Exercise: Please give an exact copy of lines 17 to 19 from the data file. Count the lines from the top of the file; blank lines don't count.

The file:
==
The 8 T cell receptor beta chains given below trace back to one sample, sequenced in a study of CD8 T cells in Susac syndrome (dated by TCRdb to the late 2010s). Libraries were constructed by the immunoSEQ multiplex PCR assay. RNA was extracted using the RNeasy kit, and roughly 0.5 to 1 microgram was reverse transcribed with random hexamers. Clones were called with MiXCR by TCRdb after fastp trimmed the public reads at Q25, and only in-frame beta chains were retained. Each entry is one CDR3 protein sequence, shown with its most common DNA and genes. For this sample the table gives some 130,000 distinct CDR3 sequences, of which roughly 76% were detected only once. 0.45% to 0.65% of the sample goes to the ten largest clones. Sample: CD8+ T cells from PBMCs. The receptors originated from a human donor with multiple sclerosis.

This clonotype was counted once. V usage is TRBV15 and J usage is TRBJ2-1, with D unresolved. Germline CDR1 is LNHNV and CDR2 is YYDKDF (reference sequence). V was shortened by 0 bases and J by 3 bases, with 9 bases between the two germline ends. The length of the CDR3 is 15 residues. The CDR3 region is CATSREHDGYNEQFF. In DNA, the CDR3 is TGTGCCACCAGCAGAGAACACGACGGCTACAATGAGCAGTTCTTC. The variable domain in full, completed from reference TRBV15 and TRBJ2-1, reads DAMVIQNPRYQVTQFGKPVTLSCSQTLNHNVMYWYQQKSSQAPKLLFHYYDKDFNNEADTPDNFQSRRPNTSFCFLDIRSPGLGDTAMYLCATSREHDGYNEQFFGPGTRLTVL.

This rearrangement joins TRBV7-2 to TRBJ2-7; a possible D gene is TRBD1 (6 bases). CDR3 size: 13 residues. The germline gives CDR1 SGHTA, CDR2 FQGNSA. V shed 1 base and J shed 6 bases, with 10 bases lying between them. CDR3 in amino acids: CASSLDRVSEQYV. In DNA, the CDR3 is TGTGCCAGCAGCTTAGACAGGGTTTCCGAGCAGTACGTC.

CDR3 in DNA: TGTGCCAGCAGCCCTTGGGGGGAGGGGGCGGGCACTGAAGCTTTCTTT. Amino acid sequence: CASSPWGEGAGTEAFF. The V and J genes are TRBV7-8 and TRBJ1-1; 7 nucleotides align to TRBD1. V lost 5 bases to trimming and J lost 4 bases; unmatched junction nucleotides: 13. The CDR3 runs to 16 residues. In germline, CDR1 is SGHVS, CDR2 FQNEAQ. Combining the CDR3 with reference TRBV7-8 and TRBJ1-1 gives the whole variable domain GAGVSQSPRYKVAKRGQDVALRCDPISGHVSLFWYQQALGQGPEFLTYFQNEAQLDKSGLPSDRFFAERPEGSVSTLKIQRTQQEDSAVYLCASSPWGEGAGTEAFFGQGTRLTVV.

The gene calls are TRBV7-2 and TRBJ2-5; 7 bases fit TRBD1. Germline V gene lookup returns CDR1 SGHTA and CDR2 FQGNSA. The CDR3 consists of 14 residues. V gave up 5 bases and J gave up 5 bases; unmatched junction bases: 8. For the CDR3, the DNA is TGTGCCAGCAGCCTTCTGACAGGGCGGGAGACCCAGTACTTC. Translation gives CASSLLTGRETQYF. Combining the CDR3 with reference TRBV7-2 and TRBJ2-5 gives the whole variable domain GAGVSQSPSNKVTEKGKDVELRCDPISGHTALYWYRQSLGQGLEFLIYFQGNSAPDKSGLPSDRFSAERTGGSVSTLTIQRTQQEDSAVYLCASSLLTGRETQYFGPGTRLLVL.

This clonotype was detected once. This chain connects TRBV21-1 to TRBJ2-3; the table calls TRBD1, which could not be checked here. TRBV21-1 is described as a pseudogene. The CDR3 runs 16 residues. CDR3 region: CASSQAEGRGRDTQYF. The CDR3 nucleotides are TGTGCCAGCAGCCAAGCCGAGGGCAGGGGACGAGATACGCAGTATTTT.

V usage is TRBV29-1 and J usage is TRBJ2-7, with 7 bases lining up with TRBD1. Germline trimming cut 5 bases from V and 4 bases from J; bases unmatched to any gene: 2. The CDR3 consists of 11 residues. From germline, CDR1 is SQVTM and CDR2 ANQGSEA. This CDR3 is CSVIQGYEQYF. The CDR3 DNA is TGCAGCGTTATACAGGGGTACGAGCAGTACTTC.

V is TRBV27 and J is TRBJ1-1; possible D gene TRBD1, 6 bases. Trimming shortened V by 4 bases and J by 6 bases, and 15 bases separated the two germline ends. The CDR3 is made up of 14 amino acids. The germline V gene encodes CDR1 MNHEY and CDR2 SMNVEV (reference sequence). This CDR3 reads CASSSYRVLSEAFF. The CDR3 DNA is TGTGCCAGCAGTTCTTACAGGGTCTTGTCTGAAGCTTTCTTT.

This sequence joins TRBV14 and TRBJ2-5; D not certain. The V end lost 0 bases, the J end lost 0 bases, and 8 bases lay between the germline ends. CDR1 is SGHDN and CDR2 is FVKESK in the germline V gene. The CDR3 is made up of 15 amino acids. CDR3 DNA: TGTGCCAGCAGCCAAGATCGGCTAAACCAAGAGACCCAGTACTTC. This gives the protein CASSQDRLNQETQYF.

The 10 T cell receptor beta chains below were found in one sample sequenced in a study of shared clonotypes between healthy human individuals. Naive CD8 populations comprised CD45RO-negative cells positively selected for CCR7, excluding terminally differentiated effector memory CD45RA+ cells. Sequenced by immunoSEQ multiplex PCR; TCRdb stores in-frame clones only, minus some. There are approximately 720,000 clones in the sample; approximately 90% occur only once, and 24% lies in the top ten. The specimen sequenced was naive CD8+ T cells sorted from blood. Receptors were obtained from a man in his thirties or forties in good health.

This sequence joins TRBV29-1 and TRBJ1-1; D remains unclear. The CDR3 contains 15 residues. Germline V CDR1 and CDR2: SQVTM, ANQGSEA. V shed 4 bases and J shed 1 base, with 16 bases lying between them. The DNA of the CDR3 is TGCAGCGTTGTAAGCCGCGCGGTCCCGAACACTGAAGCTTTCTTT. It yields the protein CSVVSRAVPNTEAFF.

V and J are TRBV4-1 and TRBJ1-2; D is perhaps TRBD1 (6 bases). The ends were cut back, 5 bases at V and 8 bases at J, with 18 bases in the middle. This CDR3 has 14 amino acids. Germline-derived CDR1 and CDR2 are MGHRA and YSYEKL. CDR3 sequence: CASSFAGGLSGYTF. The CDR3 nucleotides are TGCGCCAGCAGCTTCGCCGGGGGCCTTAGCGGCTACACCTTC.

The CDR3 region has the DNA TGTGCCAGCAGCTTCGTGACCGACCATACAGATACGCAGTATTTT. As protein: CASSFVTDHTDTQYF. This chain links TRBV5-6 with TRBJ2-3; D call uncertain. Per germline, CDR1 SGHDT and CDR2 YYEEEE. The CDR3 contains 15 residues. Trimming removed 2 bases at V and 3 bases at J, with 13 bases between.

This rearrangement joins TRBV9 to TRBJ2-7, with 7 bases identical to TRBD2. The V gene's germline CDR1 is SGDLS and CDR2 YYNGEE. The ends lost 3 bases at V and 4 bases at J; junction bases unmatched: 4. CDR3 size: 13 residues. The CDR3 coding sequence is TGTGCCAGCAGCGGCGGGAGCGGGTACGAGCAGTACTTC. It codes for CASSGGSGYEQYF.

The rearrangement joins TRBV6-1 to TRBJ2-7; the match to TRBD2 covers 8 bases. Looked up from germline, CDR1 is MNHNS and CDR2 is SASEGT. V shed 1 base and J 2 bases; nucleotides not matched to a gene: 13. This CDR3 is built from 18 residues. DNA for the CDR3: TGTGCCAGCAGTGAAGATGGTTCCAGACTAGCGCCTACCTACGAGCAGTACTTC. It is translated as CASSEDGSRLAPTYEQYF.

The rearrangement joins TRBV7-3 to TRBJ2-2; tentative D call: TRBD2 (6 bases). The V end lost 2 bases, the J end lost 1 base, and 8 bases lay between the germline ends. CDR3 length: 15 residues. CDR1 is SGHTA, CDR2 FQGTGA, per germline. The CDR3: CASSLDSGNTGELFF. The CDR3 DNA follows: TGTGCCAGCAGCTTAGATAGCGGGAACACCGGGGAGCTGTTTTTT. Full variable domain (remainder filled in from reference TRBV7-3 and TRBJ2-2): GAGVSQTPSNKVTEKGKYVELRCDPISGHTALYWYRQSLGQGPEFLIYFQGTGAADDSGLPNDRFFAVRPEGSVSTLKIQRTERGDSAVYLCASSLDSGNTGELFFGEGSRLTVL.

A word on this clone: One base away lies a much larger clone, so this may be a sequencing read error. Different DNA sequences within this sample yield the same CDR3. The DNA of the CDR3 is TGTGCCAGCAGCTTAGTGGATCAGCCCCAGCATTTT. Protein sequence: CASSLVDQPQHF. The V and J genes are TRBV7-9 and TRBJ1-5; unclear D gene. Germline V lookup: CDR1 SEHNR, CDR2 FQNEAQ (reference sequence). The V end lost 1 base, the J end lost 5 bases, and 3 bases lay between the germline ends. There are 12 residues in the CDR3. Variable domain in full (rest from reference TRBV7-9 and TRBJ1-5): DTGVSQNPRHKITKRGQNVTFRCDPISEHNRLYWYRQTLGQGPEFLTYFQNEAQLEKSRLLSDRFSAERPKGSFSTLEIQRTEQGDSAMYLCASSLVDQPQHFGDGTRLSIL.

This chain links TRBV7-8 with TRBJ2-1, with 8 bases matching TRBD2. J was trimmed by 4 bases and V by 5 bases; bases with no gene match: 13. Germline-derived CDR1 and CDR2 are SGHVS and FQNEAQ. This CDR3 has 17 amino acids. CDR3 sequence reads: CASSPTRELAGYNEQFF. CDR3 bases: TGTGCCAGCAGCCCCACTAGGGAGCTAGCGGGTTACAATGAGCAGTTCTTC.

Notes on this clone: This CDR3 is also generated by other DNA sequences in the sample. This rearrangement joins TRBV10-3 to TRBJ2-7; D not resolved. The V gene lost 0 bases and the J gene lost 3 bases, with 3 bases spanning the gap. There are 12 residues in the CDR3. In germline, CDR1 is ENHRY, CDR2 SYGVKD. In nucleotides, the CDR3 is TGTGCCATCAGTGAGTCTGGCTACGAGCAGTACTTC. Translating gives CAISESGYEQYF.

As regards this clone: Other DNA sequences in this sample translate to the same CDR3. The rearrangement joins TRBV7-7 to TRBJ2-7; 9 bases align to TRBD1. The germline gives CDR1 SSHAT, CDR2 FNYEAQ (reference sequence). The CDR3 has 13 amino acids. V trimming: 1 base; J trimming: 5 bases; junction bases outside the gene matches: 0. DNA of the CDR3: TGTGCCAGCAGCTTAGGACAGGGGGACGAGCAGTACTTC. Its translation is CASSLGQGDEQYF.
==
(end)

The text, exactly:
A word on this clone: One base away lies a much larger clone, so this may be a sequencing read error. Different DNA sequences within this sample yield the same CDR3. The DNA of the CDR3 is TGTGCCAGCAGCTTAGTGGATCAGCCCCAGCATTTT. Protein sequence: CASSLVDQPQHF. The V and J genes are TRBV7-9 and TRBJ1-5; unclear D gene. Germline V lookup: CDR1 SEHNR, CDR2 FQNEAQ (reference sequence). The V end lost 1 base, the J end lost 5 bases, and 3 bases lay between the germline ends. There are 12 residues in the CDR3. Variable domain in full (rest from reference TRBV7-9 and TRBJ1-5): DTGVSQNPRHKITKRGQNVTFRCDPISEHNRLYWYRQTLGQGPEFLTYFQNEAQLEKSRLLSDRFSAERPKGSFSTLEIQRTEQGDSAMYLCASSLVDQPQHFGDGTRLSIL.

This chain links TRBV7-8 with TRBJ2-1, with 8 bases matching TRBD2. J was trimmed by 4 bases and V by 5 bases; bases with no gene match: 13. Germline-derived CDR1 and CDR2 are SGHVS and FQNEAQ. This CDR3 has 17 amino acids. CDR3 sequence reads: CASSPTRELAGYNEQFF. CDR3 bases: TGTGCCAGCAGCCCCACTAGGGAGCTAGCGGGTTACAATGAGCAGTTCTTC.

Notes on this clone: This CDR3 is also generated by other DNA sequences in the sample. This rearrangement joins TRBV10-3 to TRBJ2-7; D not resolved. The V gene lost 0 bases and the J gene lost 3 bases, with 3 bases spanning the gap. There are 12 residues in the CDR3. In germline, CDR1 is ENHRY, CDR2 SYGVKD. In nucleotides, the CDR3 is TGTGCCATCAGTGAGTCTGGCTACGAGCAGTACTTC. Translating gives CAISESGYEQYF.